In the words of second year math teacher The Smallest Twine, if you haven't seen the movie Chalk, you need to get on that!
Filmed in the mocumentary style of The Office, Chalk chronicles the lives of three teachers and a vice principal through a year at their high school. It's one of the best movies on teaching I've seen. Why? Because it shows the profession as it truly is, and doesn't glorify teachers into superheros who do the impossible at a detriment to themselves or their family.
As you might remember from this post, I am not a fan of Freedom Writers or other films that suggest good teachers must be selfless miracle workers. Teaching is a job - a profession - not a higher calling by some divine energy. Teaching is also not a "gift." Good teachers are not "blessed" with an affinity for the job. They learn to become competent and successful over time through experience, good mentoring and support, professional development, and continued education.
It's a well established fact that individuals in the education profession need the above to become successful. Yet why is it that many mentoring programs (my school excluded - ours is legitimate and was extremely beneficial for my development) are superficial, that teacher support is undervalued by administrators, that school-sponsored professional development usually has no relevance or application in the classroom, and that teachers have to spend their OWN money to take classes that are either required or will allow them to do their jobs more effectively?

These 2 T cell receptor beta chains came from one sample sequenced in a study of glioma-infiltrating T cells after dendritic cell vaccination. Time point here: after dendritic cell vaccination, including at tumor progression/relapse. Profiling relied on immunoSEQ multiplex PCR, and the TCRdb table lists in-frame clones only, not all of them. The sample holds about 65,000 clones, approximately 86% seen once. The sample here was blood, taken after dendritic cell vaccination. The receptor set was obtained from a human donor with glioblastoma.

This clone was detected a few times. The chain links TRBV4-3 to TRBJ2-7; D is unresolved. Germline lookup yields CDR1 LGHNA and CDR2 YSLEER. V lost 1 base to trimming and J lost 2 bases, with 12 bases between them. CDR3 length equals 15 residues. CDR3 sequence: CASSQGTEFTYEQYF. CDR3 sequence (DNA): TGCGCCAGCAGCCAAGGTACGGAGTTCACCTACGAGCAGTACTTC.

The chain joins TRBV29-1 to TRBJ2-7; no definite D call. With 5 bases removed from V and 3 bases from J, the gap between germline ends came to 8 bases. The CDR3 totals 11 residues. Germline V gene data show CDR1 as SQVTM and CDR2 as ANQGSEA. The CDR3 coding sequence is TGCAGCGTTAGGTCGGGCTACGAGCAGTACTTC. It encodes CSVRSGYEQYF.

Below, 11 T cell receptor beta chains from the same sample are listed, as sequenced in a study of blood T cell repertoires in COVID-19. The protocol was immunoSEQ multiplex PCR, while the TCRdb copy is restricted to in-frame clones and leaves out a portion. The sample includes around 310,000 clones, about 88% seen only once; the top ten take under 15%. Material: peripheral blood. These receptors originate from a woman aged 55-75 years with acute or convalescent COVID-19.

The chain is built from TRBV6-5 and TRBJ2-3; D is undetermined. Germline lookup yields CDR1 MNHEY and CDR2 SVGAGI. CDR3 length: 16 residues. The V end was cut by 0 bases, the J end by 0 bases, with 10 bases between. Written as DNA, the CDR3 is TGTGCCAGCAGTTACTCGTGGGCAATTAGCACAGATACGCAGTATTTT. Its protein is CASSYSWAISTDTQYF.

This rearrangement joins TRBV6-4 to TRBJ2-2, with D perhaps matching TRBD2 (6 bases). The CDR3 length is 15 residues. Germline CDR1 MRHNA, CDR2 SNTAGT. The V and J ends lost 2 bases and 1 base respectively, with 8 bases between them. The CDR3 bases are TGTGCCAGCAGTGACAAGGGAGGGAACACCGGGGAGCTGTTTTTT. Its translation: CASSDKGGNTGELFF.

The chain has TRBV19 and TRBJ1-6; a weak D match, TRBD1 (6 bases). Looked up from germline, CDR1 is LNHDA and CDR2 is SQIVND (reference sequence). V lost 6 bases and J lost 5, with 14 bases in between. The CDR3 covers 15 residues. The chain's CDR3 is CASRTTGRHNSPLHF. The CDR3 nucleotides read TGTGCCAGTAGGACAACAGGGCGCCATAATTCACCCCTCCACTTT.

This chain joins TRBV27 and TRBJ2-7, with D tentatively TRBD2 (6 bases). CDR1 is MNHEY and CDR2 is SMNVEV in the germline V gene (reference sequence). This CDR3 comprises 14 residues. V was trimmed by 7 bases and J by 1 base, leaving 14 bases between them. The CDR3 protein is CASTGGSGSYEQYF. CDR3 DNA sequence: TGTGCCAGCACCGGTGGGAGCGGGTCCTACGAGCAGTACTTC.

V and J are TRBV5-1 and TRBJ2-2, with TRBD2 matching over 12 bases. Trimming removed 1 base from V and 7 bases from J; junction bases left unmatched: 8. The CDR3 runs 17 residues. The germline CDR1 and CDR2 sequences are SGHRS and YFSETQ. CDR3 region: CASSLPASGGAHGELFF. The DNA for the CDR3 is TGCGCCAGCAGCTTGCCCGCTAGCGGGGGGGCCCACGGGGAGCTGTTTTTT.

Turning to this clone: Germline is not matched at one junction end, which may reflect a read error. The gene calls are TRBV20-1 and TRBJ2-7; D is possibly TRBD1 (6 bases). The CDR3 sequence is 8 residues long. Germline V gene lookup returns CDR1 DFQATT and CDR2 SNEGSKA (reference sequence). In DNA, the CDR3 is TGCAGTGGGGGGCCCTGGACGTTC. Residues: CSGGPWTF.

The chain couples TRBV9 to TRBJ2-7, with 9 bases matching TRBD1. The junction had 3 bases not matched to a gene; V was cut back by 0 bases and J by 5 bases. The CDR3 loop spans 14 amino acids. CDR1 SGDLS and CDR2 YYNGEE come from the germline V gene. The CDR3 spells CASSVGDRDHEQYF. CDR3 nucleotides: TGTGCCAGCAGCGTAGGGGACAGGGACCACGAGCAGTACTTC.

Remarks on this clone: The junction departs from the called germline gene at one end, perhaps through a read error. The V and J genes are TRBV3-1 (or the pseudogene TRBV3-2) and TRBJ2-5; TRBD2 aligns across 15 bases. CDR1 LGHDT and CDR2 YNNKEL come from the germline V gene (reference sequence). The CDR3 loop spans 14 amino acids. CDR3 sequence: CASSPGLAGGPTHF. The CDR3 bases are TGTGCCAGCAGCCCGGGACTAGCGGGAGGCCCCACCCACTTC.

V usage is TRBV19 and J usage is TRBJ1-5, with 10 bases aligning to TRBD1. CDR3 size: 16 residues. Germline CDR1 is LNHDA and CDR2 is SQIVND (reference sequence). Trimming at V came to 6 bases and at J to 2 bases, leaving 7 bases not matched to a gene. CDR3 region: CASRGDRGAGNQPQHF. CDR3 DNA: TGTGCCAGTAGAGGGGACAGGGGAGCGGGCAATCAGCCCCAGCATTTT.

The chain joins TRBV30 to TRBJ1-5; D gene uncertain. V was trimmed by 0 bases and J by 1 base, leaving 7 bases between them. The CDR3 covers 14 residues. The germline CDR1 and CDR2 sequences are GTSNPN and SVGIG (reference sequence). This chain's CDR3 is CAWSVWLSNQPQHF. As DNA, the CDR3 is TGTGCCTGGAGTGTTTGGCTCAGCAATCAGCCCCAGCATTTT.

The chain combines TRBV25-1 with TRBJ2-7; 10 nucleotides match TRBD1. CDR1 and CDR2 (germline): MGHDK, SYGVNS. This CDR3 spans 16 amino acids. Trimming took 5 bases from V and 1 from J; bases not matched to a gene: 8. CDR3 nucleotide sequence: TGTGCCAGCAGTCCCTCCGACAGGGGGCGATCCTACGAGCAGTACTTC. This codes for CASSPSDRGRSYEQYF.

Why is it that the state will pay for police officers to take college courses and earn degrees, but not teachers? It's absurd.
Check out the Chalk trailer below, then head out to your local video store and rent it this weekend. If you share some of the righteous indignation about the teaching profession that I do, Chalk will resonate as it brings to light many of the job's absurdities.
It will also remind you of its importance, and why it's necessary to do it as well as you can.